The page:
Tuesday, March 24, 2015

Review of "Jesus Outside the Lines"

Presbyterian pastor Scott Saul's new book, Jesus Outside the Lines: A Way Forward for Those Who are Tired of Taking Sides tackles issues that bring out the "unchristian" side of many believers on Facebook or Twitter. He looks at issues from many angles and borrows thoughtful quotes from both Christians and atheists to send a message of respect and tolerance.

Early in the book, Sauls tells the story of how Dan Cathy, founder of Chick-fil-A, and viewed as either a hero or bigot depending on one’s views on gay marriage, never “personally affirmed or joined” the Christian rally to support Chick-fil-A after the LGBTQ community boycotted the restaurant chain. In fact, in the aftermath of Cathy’s public statements about viewing marriage as between one man and one woman, he discreetly reached out to a gay activist in an attempt to dialog. Instead of defending his rights to religious freedom, Cathy approached the activist in an attitude of learning and expressed regret that people were mistreated in the name of his company. Sauls sums up this model of being Jesus outside the lines of our particular Christian tribe’s doctrines on page xxvii with this:

Deep disagreement and no apologies for what he believes. 
Love, respect, listening, and friendship. 
At the same time.

The author also takes this posture as he expresses his views in chapters addressing politics, abortion, same-sex marriage, the institutional church, money matters, constructive critique, hell, hypocrisy, suffering, and true humility. Without apologizing for his conservative views on issues that often polarize Christians from nonbelievers (and from each other), Sauls follows his own advice to see the good in all viewpoints by striving to find points of agreement with those who might disagree with him.

I thought the best chapter in the book was “Chastity or Sexual Freedom,” which firmly maintains the Evangelical perspective on sexual purity before marriage and marriage between one man and one woman, but also urges the church to be the place where singles and celibate homosexuals could find unconditional love and deep, meaningful relationships. Here I need to pause to say that I’m not 100 percent sure of my views on gay marriage. Though I grew up holding the belief that the Bible expressly forbids homosexuals from acting on their desires, I honestly wish that maybe one day most Christians will interpret the biblical passages on homosexuality differently, just as Christians see verses mentioning slavery much different today than 300 years ago. I wish that those born with the desire to have a loving, exclusive marriage relationship with a soul mate of the same sex could do so in good conscience. I know there are many gay Christians who wish this as well.  As a pastor of a large  Presbyterian church, the author says he serves many such men and women in his congregation, so he speaks from a place of humility. But to the argument that gay marriage is a civil rights issue and Christians are going to be on the wrong side of history, Sauls makes a passionate, loving observation that when gay Christians surrender their inborn desire to pursue a homosexual relationship, “it is a surrender that each of them has considered worthwhile, not because Jesus is a roadblock to love but because Jesus is love itself” (144).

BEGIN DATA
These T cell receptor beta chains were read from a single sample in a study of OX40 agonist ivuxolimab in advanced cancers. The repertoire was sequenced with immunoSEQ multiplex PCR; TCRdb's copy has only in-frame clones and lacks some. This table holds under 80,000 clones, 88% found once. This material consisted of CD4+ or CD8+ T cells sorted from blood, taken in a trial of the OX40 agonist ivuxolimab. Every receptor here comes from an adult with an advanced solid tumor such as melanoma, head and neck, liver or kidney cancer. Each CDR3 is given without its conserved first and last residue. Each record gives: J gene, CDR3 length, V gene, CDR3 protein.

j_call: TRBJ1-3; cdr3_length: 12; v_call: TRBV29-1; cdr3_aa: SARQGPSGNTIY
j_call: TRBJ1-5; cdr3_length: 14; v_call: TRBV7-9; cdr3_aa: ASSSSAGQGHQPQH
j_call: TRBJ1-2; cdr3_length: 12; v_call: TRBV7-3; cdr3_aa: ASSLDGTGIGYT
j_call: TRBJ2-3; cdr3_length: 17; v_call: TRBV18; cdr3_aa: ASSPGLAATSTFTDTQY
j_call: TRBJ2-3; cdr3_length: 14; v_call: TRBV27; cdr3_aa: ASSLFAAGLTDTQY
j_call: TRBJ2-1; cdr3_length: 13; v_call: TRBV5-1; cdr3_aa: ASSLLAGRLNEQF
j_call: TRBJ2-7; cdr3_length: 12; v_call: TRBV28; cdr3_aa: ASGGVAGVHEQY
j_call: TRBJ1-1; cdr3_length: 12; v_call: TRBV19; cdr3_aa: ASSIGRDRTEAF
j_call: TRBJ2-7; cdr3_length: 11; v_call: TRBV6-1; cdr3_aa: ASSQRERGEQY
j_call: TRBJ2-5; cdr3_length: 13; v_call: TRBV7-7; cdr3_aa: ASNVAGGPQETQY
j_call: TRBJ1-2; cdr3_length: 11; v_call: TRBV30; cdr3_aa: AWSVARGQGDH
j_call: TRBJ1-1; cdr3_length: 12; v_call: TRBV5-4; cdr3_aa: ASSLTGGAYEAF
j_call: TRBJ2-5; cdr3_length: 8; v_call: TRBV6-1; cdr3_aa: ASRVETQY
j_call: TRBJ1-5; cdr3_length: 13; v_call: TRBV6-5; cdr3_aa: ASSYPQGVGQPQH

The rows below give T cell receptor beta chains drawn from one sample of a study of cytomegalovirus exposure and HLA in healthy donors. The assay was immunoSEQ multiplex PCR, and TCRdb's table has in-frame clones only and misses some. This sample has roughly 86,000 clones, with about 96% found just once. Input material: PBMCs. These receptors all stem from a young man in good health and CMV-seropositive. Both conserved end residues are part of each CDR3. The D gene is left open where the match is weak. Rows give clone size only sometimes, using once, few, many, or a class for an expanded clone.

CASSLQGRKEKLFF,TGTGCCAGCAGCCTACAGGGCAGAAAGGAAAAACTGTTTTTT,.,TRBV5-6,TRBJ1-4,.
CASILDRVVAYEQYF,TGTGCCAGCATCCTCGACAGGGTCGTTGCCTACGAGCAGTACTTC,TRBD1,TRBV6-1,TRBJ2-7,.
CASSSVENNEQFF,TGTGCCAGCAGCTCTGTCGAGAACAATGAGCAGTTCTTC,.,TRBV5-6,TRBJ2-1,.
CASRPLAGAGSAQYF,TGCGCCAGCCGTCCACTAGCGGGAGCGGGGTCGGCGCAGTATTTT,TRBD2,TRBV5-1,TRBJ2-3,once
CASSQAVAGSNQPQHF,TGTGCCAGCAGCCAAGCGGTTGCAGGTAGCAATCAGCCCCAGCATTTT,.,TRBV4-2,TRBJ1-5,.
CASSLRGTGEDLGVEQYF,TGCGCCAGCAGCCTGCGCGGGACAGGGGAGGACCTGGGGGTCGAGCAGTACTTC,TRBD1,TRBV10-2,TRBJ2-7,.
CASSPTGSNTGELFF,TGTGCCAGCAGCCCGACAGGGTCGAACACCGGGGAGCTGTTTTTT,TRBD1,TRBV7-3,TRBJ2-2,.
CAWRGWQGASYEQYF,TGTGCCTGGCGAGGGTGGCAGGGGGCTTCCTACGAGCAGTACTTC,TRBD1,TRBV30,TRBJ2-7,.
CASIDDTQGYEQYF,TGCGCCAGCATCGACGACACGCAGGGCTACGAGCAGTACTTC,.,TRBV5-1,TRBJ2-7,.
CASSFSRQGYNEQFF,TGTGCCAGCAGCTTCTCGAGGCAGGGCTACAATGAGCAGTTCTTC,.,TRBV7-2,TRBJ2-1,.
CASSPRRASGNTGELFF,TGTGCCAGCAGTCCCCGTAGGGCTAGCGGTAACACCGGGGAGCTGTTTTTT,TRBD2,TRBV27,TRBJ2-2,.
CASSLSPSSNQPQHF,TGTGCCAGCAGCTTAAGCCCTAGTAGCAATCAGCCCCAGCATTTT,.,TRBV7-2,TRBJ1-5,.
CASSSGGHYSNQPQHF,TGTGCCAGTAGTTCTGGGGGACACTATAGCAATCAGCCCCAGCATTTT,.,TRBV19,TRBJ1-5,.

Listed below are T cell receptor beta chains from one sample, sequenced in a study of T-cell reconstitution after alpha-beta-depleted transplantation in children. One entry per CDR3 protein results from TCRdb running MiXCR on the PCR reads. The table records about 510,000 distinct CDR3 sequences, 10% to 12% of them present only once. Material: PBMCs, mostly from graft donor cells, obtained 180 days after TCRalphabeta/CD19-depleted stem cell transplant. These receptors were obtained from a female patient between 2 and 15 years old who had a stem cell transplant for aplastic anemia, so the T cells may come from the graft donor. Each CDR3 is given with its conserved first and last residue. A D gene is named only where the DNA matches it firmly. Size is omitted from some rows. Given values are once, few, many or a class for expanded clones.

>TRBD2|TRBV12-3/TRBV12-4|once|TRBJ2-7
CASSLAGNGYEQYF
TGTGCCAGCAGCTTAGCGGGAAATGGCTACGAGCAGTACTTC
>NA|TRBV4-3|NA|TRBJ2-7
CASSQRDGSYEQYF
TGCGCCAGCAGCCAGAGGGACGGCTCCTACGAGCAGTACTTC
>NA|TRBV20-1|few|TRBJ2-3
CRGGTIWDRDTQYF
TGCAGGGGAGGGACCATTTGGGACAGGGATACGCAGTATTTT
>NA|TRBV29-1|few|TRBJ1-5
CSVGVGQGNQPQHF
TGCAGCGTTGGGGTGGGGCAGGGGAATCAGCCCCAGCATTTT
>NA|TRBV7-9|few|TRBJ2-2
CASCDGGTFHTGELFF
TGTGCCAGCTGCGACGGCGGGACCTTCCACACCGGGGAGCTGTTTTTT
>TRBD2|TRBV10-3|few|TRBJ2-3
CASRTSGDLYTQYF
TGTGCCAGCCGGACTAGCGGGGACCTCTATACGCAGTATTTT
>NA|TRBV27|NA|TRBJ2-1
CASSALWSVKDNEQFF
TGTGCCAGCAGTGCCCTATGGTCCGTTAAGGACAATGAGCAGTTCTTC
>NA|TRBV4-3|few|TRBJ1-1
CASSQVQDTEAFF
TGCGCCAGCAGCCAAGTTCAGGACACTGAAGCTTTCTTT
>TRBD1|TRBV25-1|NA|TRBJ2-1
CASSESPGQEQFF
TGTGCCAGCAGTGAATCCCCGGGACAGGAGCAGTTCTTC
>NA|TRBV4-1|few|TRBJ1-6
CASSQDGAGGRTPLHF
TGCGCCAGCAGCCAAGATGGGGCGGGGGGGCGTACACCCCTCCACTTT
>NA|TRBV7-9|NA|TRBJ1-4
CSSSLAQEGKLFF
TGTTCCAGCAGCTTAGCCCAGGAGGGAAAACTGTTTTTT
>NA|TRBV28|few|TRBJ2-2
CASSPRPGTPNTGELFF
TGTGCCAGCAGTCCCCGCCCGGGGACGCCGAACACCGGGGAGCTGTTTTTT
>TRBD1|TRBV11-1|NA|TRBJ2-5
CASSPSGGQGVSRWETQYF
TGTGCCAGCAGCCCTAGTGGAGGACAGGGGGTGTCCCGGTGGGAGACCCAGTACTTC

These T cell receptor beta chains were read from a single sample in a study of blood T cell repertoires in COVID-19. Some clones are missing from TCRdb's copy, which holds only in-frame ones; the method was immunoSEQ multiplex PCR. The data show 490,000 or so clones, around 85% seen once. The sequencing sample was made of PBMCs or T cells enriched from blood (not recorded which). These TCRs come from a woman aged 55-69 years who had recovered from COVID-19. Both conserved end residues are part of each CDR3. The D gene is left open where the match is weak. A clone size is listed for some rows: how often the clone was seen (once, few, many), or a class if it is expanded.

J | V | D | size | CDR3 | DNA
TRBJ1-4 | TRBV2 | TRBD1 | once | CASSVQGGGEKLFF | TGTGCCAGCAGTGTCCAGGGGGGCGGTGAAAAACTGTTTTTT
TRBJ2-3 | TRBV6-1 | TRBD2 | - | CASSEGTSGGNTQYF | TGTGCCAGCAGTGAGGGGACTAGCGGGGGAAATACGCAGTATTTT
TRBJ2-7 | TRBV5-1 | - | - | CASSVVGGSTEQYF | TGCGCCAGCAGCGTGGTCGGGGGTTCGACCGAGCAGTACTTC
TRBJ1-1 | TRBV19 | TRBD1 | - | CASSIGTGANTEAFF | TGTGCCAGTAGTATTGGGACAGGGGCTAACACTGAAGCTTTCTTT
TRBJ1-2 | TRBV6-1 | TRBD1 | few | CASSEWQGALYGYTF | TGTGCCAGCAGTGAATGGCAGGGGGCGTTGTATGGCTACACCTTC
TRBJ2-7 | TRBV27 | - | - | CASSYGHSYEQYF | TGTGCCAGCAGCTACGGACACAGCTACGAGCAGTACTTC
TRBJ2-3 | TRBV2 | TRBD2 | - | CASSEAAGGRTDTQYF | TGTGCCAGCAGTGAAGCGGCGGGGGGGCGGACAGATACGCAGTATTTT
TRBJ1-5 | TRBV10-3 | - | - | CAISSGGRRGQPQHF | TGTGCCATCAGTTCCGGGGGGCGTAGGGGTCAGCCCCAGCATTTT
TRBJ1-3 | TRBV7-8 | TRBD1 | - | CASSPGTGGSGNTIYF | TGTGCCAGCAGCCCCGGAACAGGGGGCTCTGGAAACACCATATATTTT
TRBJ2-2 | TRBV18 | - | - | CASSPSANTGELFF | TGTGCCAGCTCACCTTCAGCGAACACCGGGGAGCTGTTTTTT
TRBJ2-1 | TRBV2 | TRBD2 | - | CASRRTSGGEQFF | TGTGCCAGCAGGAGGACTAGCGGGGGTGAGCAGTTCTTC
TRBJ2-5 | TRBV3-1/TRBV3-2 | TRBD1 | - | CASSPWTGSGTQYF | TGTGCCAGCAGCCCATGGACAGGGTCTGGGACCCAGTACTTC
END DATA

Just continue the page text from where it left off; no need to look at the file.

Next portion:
Again, it’s this characteristic attitude of being unapologetic for his Christian beliefs, yet respectful and open to what others experience and believe that makes this book worth reading to those who follow Jesus, no matter on which side of the issues they fall. 

*I received a complimentary copy of this book from Tyndale in exchange for my honest review.*

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